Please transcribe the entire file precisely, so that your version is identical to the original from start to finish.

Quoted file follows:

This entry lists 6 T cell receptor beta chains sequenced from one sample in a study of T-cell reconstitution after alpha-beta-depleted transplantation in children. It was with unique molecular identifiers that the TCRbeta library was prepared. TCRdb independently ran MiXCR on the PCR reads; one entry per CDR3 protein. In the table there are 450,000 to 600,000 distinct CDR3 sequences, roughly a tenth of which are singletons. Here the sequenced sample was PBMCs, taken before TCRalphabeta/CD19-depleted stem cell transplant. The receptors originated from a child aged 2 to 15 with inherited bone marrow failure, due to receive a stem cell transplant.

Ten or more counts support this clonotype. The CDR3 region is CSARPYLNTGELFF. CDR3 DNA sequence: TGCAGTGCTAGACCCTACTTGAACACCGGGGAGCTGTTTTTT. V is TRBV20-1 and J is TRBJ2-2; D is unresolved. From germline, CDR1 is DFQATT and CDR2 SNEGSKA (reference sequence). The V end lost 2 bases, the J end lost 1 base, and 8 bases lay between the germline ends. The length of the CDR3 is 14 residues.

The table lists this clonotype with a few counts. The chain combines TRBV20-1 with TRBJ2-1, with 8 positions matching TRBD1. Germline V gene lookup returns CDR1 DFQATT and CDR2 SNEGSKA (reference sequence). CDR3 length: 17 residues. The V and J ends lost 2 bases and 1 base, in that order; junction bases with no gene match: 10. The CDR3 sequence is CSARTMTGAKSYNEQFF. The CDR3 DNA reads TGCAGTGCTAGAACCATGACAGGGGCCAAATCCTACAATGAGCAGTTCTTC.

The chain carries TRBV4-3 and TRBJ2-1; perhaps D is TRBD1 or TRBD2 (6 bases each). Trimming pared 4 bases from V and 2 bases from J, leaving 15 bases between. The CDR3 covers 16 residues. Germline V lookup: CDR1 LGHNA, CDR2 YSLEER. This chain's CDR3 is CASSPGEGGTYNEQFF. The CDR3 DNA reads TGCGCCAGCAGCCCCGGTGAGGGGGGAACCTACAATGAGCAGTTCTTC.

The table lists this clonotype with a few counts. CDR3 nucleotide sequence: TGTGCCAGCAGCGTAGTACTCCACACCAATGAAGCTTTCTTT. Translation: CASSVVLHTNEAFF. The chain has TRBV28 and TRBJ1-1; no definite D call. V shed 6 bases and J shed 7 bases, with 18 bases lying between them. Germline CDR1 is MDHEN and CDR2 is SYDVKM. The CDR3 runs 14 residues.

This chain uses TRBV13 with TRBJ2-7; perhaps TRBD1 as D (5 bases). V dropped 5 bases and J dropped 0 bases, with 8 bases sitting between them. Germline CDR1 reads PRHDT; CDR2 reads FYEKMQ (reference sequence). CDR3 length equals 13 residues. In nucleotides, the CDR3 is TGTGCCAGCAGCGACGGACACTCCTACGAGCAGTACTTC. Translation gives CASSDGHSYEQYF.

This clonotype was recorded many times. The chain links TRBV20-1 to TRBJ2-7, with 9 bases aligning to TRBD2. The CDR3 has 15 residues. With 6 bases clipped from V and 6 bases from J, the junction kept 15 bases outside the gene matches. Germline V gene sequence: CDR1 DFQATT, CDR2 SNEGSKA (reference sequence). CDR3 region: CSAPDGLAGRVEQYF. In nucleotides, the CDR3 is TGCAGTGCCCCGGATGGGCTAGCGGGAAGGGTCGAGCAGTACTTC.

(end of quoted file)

This entry lists 6 T cell receptor beta chains sequenced from one sample in a study of T-cell reconstitution after alpha-beta-depleted transplantation in children. It was with unique molecular identifiers that the TCRbeta library was prepared. TCRdb independently ran MiXCR on the PCR reads; one entry per CDR3 protein. In the table there are 450,000 to 600,000 distinct CDR3 sequences, roughly a tenth of which are singletons. Here the sequenced sample was PBMCs, taken before TCRalphabeta/CD19-depleted stem cell transplant. The receptors originated from a child aged 2 to 15 with inherited bone marrow failure, due to receive a stem cell transplant.

Ten or more counts support this clonotype. The CDR3 region is CSARPYLNTGELFF. CDR3 DNA sequence: TGCAGTGCTAGACCCTACTTGAACACCGGGGAGCTGTTTTTT. V is TRBV20-1 and J is TRBJ2-2; D is unresolved. From germline, CDR1 is DFQATT and CDR2 SNEGSKA (reference sequence). The V end lost 2 bases, the J end lost 1 base, and 8 bases lay between the germline ends. The length of the CDR3 is 14 residues.

The table lists this clonotype with a few counts. The chain combines TRBV20-1 with TRBJ2-1, with 8 positions matching TRBD1. Germline V gene lookup returns CDR1 DFQATT and CDR2 SNEGSKA (reference sequence). CDR3 length: 17 residues. The V and J ends lost 2 bases and 1 base, in that order; junction bases with no gene match: 10. The CDR3 sequence is CSARTMTGAKSYNEQFF. The CDR3 DNA reads TGCAGTGCTAGAACCATGACAGGGGCCAAATCCTACAATGAGCAGTTCTTC.

The chain carries TRBV4-3 and TRBJ2-1; perhaps D is TRBD1 or TRBD2 (6 bases each). Trimming pared 4 bases from V and 2 bases from J, leaving 15 bases between. The CDR3 covers 16 residues. Germline V lookup: CDR1 LGHNA, CDR2 YSLEER. This chain's CDR3 is CASSPGEGGTYNEQFF. The CDR3 DNA reads TGCGCCAGCAGCCCCGGTGAGGGGGGAACCTACAATGAGCAGTTCTTC.

The table lists this clonotype with a few counts. CDR3 nucleotide sequence: TGTGCCAGCAGCGTAGTACTCCACACCAATGAAGCTTTCTTT. Translation: CASSVVLHTNEAFF. The chain has TRBV28 and TRBJ1-1; no definite D call. V shed 6 bases and J shed 7 bases, with 18 bases lying between them. Germline CDR1 is MDHEN and CDR2 is SYDVKM. The CDR3 runs 14 residues.

This chain uses TRBV13 with TRBJ2-7; perhaps TRBD1 as D (5 bases). V dropped 5 bases and J dropped 0 bases, with 8 bases sitting between them. Germline CDR1 reads PRHDT; CDR2 reads FYEKMQ (reference sequence). CDR3 length equals 13 residues. In nucleotides, the CDR3 is TGTGCCAGCAGCGACGGACACTCCTACGAGCAGTACTTC. Translation gives CASSDGHSYEQYF.

This clonotype was recorded many times. The chain links TRBV20-1 to TRBJ2-7, with 9 bases aligning to TRBD2. The CDR3 has 15 residues. With 6 bases clipped from V and 6 bases from J, the junction kept 15 bases outside the gene matches. Germline V gene sequence: CDR1 DFQATT, CDR2 SNEGSKA (reference sequence). CDR3 region: CSAPDGLAGRVEQYF. In nucleotides, the CDR3 is TGCAGTGCCCCGGATGGGCTAGCGGGAAGGGTCGAGCAGTACTTC.